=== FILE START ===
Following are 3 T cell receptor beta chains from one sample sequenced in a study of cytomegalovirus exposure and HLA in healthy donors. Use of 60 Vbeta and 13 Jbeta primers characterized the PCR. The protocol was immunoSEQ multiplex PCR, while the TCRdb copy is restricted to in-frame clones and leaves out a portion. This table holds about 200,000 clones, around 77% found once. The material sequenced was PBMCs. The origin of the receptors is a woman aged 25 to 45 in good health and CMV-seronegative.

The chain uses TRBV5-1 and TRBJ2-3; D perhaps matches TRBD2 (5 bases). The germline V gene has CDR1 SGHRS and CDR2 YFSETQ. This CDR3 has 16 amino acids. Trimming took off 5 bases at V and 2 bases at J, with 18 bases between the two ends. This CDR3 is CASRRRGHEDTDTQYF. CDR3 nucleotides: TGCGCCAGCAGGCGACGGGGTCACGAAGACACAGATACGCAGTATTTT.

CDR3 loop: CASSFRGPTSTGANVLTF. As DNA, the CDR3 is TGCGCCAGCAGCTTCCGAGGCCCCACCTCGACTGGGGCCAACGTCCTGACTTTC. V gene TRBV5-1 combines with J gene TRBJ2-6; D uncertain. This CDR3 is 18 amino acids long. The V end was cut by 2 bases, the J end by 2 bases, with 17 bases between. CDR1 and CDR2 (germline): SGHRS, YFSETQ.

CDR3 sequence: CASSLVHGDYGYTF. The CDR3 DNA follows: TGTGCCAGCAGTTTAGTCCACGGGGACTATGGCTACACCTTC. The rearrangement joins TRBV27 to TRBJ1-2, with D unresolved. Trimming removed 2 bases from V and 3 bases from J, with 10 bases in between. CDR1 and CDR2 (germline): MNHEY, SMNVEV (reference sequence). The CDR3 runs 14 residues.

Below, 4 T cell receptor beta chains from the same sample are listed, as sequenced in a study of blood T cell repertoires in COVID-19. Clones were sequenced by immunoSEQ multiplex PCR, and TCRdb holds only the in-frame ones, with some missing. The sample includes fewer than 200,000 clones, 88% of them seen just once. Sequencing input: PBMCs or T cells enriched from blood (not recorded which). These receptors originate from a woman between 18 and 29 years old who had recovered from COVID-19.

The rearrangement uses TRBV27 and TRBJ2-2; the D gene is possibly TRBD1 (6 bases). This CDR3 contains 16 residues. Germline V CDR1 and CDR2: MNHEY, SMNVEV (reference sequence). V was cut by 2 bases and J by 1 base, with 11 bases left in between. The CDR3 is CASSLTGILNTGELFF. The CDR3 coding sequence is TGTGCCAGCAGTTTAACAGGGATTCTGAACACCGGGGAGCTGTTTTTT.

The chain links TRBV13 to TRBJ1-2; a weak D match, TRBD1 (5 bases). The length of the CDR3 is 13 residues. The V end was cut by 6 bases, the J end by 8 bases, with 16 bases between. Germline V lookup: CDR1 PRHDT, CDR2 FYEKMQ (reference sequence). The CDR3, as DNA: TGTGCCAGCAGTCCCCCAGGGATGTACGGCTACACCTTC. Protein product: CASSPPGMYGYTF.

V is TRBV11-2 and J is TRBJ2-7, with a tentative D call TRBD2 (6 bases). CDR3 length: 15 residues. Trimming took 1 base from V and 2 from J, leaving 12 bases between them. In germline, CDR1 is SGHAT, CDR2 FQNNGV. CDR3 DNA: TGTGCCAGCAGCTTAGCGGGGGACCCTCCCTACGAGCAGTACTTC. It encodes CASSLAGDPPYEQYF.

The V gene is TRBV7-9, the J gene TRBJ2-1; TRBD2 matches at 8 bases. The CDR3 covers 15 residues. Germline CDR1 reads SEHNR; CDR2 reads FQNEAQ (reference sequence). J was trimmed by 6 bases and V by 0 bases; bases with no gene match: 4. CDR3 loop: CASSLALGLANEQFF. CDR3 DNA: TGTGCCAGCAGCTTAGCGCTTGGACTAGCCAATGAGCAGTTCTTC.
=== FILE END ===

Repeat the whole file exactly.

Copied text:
Following are 3 T cell receptor beta chains from one sample sequenced in a study of cytomegalovirus exposure and HLA in healthy donors. Use of 60 Vbeta and 13 Jbeta primers characterized the PCR. The protocol was immunoSEQ multiplex PCR, while the TCRdb copy is restricted to in-frame clones and leaves out a portion. This table holds about 200,000 clones, around 77% found once. The material sequenced was PBMCs. The origin of the receptors is a woman aged 25 to 45 in good health and CMV-seronegative.

The chain uses TRBV5-1 and TRBJ2-3; D perhaps matches TRBD2 (5 bases). The germline V gene has CDR1 SGHRS and CDR2 YFSETQ. This CDR3 has 16 amino acids. Trimming took off 5 bases at V and 2 bases at J, with 18 bases between the two ends. This CDR3 is CASRRRGHEDTDTQYF. CDR3 nucleotides: TGCGCCAGCAGGCGACGGGGTCACGAAGACACAGATACGCAGTATTTT.

CDR3 loop: CASSFRGPTSTGANVLTF. As DNA, the CDR3 is TGCGCCAGCAGCTTCCGAGGCCCCACCTCGACTGGGGCCAACGTCCTGACTTTC. V gene TRBV5-1 combines with J gene TRBJ2-6; D uncertain. This CDR3 is 18 amino acids long. The V end was cut by 2 bases, the J end by 2 bases, with 17 bases between. CDR1 and CDR2 (germline): SGHRS, YFSETQ.

CDR3 sequence: CASSLVHGDYGYTF. The CDR3 DNA follows: TGTGCCAGCAGTTTAGTCCACGGGGACTATGGCTACACCTTC. The rearrangement joins TRBV27 to TRBJ1-2, with D unresolved. Trimming removed 2 bases from V and 3 bases from J, with 10 bases in between. CDR1 and CDR2 (germline): MNHEY, SMNVEV (reference sequence). The CDR3 runs 14 residues.

Below, 4 T cell receptor beta chains from the same sample are listed, as sequenced in a study of blood T cell repertoires in COVID-19. Clones were sequenced by immunoSEQ multiplex PCR, and TCRdb holds only the in-frame ones, with some missing. The sample includes fewer than 200,000 clones, 88% of them seen just once. Sequencing input: PBMCs or T cells enriched from blood (not recorded which). These receptors originate from a woman between 18 and 29 years old who had recovered from COVID-19.

The rearrangement uses TRBV27 and TRBJ2-2; the D gene is possibly TRBD1 (6 bases). This CDR3 contains 16 residues. Germline V CDR1 and CDR2: MNHEY, SMNVEV (reference sequence). V was cut by 2 bases and J by 1 base, with 11 bases left in between. The CDR3 is CASSLTGILNTGELFF. The CDR3 coding sequence is TGTGCCAGCAGTTTAACAGGGATTCTGAACACCGGGGAGCTGTTTTTT.

The chain links TRBV13 to TRBJ1-2; a weak D match, TRBD1 (5 bases). The length of the CDR3 is 13 residues. The V end was cut by 6 bases, the J end by 8 bases, with 16 bases between. Germline V lookup: CDR1 PRHDT, CDR2 FYEKMQ (reference sequence). The CDR3, as DNA: TGTGCCAGCAGTCCCCCAGGGATGTACGGCTACACCTTC. Protein product: CASSPPGMYGYTF.

V is TRBV11-2 and J is TRBJ2-7, with a tentative D call TRBD2 (6 bases). CDR3 length: 15 residues. Trimming took 1 base from V and 2 from J, leaving 12 bases between them. In germline, CDR1 is SGHAT, CDR2 FQNNGV. CDR3 DNA: TGTGCCAGCAGCTTAGCGGGGGACCCTCCCTACGAGCAGTACTTC. It encodes CASSLAGDPPYEQYF.

The V gene is TRBV7-9, the J gene TRBJ2-1; TRBD2 matches at 8 bases. The CDR3 covers 15 residues. Germline CDR1 reads SEHNR; CDR2 reads FQNEAQ (reference sequence). J was trimmed by 6 bases and V by 0 bases; bases with no gene match: 4. CDR3 loop: CASSLALGLANEQFF. CDR3 DNA: TGTGCCAGCAGCTTAGCGCTTGGACTAGCCAATGAGCAGTTCTTC.